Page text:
tv Treasury Sec. Mnuchin on the International Financial System CSPAN July 12, 2018 11:22am-12:01pm EDT
is so sad and so vicious and violent and we want peace. we want peace for africa. we want peace all over the world. that's my number one goal -- peace all over the world. we're building up a tremendous military because i really believe through strength you get -- you get peace. but we're -- we will have a military like we never had before. we've given out orders for, you know, the best fighter jets in the world, the best ships, the best everything. but hopefully we'll never have to use them. that would be a dream. to buy the best stuff, to have the best stuff, to have the best equipment in the world and to never have to use it would be a really great part of my dream. thank you very much, everybody. thank you. i'm going to be going -- leaving in about half an hour. thank you. [captions copyright national cable satellite corp. 2017] [captioning performed by the national captioning institute, which is responsible for its caption content and accuracy. visit ncicap.org] >> ladies and gentlemen, please remain in your seats while the delegation departs.
>> the house is back at noon eastern. they will be working on re-authorizing intelligence programs for the next two years. also a bill dealing with the transfer of federal water infrastructure facilities. live coverage here on c-span when they gavel back in. until they do that we'll take you live to the house financial services committee. treasury secretary steven mnuchin has been testifying about the state of the nternational financial system. mr. pearce: so this energy export is revolutionizing the world market on oil and if we will continue to allow that export then we'll replace a lot of those foreign countries who have been -- they've had just free range in the export market. again, mr. secretary, appreciate that. my main questions have to do with c.d.d. and its implementation. you are aware of the
subcommittee's discussions on beneficial ownership. r. royce just mentioned those. when the rule was implemented, then banks began to say, we don't know how to respond to this. and so they were being told, ok, we have a couple facts out. really no guidance. is there any idea when we will have specific guidance on the rule? secretary mnuchin: i don't have the specifics to that but i'll look into it and get back to you. mr. pearce: when director blanco was here in front of the committee a couple months ago, he said that really they weren't worried too much about compliance right now in the rule, the implementation, is that a full agency position or just him trying to manage the affairs under his purview, is that a broader directive or something that he's just working out? secretary mnuchin: i think it's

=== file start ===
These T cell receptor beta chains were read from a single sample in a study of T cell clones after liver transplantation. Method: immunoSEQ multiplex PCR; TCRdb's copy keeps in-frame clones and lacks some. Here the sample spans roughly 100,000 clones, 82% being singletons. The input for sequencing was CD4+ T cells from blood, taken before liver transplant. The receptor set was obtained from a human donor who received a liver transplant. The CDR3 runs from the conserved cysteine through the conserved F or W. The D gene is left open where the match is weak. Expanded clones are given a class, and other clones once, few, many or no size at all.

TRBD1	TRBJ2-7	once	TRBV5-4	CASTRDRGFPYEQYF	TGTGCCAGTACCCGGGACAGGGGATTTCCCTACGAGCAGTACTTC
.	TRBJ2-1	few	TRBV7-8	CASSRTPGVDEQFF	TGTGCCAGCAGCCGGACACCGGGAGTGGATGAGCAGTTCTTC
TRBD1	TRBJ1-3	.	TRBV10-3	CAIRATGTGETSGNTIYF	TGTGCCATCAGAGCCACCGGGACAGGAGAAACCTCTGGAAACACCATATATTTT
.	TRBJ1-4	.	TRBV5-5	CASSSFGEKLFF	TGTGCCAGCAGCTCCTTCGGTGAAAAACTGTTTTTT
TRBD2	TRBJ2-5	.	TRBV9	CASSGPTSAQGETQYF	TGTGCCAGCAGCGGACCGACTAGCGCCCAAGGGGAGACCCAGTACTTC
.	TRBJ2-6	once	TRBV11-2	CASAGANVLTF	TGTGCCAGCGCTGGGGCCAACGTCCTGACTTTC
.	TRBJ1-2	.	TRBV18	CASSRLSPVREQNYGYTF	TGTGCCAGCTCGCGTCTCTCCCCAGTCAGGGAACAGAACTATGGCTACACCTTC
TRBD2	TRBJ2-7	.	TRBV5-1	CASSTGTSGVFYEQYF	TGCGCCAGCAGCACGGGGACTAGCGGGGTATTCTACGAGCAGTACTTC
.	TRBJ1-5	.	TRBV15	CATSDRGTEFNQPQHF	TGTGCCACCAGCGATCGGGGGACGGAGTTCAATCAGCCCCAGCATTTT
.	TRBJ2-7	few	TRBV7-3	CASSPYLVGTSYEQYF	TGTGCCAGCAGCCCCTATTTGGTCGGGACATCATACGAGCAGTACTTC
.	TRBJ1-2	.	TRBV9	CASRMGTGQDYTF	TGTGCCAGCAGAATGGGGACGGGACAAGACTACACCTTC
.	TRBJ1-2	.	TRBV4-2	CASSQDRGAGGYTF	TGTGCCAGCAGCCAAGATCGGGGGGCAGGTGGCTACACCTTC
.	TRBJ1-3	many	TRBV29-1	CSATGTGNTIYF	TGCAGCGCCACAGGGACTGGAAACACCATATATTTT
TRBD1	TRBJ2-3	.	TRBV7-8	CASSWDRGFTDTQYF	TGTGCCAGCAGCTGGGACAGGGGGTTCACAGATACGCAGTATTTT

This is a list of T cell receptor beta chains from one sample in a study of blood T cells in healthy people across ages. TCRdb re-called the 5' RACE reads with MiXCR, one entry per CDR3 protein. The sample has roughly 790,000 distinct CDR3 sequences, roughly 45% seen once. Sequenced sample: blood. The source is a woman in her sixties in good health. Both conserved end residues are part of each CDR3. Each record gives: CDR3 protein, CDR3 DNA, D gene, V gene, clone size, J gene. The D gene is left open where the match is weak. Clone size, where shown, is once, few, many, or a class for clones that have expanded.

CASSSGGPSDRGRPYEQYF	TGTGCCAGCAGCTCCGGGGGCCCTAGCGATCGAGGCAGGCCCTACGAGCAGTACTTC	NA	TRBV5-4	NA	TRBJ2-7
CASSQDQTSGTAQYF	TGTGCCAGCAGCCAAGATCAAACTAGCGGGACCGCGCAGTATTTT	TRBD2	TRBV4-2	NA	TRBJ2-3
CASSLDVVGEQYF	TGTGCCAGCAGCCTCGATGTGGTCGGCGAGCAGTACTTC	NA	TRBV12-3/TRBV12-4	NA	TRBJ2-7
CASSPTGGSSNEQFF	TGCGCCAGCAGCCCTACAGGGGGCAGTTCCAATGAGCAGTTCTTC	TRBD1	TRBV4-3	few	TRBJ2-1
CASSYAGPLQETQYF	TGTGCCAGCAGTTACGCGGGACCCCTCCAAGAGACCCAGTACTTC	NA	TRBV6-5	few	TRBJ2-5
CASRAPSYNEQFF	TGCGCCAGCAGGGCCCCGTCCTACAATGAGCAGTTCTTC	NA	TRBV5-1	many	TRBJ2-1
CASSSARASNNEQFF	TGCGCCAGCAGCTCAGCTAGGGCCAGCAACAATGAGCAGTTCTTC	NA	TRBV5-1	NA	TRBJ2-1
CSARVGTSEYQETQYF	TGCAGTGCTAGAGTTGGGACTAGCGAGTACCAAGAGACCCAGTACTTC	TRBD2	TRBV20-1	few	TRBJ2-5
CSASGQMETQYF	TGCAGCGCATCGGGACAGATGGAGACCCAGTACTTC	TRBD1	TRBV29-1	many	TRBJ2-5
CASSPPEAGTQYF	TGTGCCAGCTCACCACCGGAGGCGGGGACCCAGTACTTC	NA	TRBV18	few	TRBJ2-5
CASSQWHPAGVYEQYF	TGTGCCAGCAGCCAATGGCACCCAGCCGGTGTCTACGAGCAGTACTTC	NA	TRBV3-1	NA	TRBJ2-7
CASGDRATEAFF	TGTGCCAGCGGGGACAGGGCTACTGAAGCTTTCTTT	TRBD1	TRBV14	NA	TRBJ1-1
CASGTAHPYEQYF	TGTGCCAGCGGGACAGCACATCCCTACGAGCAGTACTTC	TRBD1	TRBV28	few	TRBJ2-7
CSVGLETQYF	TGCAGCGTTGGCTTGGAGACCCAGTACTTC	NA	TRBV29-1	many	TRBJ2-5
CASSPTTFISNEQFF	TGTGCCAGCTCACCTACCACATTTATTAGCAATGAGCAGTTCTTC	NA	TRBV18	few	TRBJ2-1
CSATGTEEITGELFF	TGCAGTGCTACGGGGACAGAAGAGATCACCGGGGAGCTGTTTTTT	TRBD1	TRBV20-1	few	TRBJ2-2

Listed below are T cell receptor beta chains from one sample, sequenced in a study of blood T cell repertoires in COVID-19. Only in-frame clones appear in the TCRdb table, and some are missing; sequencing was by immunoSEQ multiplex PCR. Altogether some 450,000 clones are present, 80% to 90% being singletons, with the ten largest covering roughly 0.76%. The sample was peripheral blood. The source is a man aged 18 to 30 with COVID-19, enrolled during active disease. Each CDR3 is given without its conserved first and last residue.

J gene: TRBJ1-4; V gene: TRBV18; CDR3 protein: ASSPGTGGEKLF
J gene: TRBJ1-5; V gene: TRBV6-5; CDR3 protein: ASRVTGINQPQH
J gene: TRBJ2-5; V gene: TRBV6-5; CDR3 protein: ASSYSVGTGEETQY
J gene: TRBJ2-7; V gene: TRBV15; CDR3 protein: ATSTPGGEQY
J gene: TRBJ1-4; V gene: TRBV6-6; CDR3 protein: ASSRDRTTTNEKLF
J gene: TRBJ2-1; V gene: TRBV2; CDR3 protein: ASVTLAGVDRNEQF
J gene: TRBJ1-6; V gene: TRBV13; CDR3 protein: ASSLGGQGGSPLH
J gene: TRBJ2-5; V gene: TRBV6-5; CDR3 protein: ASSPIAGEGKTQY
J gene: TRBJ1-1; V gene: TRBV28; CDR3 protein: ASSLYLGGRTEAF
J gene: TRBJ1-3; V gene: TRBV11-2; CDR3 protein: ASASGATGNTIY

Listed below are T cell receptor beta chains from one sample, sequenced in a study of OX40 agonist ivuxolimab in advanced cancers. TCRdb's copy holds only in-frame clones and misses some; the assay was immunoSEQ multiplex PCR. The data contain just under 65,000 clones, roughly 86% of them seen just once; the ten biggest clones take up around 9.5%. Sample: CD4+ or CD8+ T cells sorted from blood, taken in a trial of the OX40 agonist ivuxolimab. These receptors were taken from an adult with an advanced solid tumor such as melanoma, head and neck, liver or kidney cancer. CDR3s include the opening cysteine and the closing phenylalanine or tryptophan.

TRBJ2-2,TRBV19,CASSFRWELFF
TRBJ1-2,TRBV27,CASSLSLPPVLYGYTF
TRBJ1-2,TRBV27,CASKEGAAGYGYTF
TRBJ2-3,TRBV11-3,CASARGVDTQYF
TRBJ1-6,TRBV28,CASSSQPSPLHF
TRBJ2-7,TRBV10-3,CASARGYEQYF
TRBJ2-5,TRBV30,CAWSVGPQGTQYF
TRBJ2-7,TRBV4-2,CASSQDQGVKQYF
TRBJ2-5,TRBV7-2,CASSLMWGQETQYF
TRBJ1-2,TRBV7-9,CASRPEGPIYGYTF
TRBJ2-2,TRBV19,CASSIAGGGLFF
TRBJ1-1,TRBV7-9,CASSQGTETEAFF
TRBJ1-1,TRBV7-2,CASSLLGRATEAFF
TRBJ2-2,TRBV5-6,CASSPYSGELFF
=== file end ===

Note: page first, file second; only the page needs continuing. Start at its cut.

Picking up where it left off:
a multiagency issue. but that's not a directive for me. mr. pearce: ok. hat what was what i was trying to get into. with us ill get back in six months if we can accelerate that time, if we can accelerate the meeting. we really have the bank -- the v.s.a. reform bill is ready to go except for this one piece and we keep bouncing back and forth between the two sides on that. as we in the country really don't have our minds clearly effects of ee the not having the beneficial ownership and we then become one of the key places that shell companies come to operate because they know we are in conflict on this. the other side worries about too much information in the hands of the government. have you wrestled with this any at all? it's sort of in -- in your
approach to it? are you leaving that to the fence and level to try to work it out? secretary mnuchin: no. i've been actively involved in discussions and i am going to ask the chairman to set up a meeting with the appropriate people on the committee. as i said, there are different solutions. there's not a perfect solution. but i do believe we need to solve this and move on. mr. pearce: i would agree wholeheartedly. it penalizes legit mate businesses when the shadow companies, when the shell companies can come in and operate and launder money. i mean, right now in the oiled field, have a lot of companies come in and they compete mercilessly with cash that's not generated from legit mate operations. it takes away from the strength of the local business community. now, when you testified before us about a year ago you said about 50% of your time was used on cybercrime, cyberfinance, terrorism financing, is that still true?
is it still the pushing wave? secretary mnuchin: it is. mr. pearce: it's something that wrestle with in the subcommittee. we just planned -- continue to work with you again. appreciate your leadership. it's always been steady. it's always been good to work with and so the stability of the agency is something that i appreciate from my perspective, the rising wage market, rising employment markets, those are things that all america is in awe of right now. the growth rate, protected by the atlanta fed last month, is just if he none national. again, mr. secretary, thanks for your work. i yield back. mr. hensarling: the gentleman yields back. the chair recognizes the gentleman from georgia, mr. scott. mr. scott: thank you very much. welcome, mr. secretary. mr. secretary, the people of this nation are very worried. they're very concerned about this trade war. make no mistake about it, both democrats and republicans are